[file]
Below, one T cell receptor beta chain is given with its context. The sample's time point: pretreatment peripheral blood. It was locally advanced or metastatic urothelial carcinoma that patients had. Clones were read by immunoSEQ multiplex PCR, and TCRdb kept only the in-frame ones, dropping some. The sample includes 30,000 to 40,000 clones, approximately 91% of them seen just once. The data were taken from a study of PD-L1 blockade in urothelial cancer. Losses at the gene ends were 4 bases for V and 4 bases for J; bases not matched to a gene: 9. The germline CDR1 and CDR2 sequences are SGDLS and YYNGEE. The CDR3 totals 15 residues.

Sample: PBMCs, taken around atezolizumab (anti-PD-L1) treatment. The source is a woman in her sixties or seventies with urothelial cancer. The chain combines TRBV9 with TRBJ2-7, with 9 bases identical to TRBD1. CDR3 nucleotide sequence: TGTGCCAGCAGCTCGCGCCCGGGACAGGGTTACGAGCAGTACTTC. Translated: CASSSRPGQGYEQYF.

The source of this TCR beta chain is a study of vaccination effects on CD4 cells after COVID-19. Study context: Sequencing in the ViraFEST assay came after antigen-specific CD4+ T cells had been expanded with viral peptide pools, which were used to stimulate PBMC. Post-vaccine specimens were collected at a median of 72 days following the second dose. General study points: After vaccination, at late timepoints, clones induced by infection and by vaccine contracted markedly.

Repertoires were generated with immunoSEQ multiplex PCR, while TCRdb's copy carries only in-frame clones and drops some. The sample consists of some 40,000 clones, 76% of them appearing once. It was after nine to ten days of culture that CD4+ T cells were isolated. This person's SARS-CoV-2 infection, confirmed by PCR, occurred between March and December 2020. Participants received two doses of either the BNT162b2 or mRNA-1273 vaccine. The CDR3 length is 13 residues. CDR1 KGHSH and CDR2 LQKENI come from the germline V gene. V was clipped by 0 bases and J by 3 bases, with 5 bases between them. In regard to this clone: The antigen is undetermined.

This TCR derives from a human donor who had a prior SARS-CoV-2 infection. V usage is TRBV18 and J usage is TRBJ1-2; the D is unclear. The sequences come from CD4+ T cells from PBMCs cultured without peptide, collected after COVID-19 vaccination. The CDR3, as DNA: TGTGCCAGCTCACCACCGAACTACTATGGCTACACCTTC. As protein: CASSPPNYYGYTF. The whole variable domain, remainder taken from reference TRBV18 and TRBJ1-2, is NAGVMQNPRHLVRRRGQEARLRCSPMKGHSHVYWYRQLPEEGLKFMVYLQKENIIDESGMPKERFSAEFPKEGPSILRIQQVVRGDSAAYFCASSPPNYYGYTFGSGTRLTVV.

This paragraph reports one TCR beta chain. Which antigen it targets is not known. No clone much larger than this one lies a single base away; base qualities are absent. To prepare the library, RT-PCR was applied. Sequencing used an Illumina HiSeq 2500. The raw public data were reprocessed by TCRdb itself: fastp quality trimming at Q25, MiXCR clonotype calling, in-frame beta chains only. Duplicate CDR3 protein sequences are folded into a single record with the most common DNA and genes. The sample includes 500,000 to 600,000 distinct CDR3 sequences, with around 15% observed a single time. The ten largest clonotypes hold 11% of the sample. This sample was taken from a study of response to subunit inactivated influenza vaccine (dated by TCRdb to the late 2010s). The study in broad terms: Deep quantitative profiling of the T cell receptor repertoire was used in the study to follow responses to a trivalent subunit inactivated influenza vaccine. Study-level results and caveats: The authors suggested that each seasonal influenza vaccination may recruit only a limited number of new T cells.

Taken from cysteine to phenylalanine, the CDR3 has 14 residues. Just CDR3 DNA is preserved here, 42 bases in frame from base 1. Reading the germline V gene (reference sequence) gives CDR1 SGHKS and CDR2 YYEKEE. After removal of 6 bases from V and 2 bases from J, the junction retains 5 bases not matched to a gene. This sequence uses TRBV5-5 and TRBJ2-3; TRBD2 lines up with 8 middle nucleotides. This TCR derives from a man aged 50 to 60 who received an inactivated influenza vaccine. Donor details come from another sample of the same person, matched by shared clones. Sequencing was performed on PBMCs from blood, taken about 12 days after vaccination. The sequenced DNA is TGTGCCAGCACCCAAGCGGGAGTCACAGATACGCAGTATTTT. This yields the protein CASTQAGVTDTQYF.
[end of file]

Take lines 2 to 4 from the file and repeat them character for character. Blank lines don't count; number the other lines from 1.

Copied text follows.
Sample: PBMCs, taken around atezolizumab (anti-PD-L1) treatment. The source is a woman in her sixties or seventies with urothelial cancer. The chain combines TRBV9 with TRBJ2-7, with 9 bases identical to TRBD1. CDR3 nucleotide sequence: TGTGCCAGCAGCTCGCGCCCGGGACAGGGTTACGAGCAGTACTTC. Translated: CASSSRPGQGYEQYF.

The source of this TCR beta chain is a study of vaccination effects on CD4 cells after COVID-19. Study context: Sequencing in the ViraFEST assay came after antigen-specific CD4+ T cells had been expanded with viral peptide pools, which were used to stimulate PBMC. Post-vaccine specimens were collected at a median of 72 days following the second dose. General study points: After vaccination, at late timepoints, clones induced by infection and by vaccine contracted markedly.

Repertoires were generated with immunoSEQ multiplex PCR, while TCRdb's copy carries only in-frame clones and drops some. The sample consists of some 40,000 clones, 76% of them appearing once. It was after nine to ten days of culture that CD4+ T cells were isolated. This person's SARS-CoV-2 infection, confirmed by PCR, occurred between March and December 2020. Participants received two doses of either the BNT162b2 or mRNA-1273 vaccine. The CDR3 length is 13 residues. CDR1 KGHSH and CDR2 LQKENI come from the germline V gene. V was clipped by 0 bases and J by 3 bases, with 5 bases between them. In regard to this clone: The antigen is undetermined.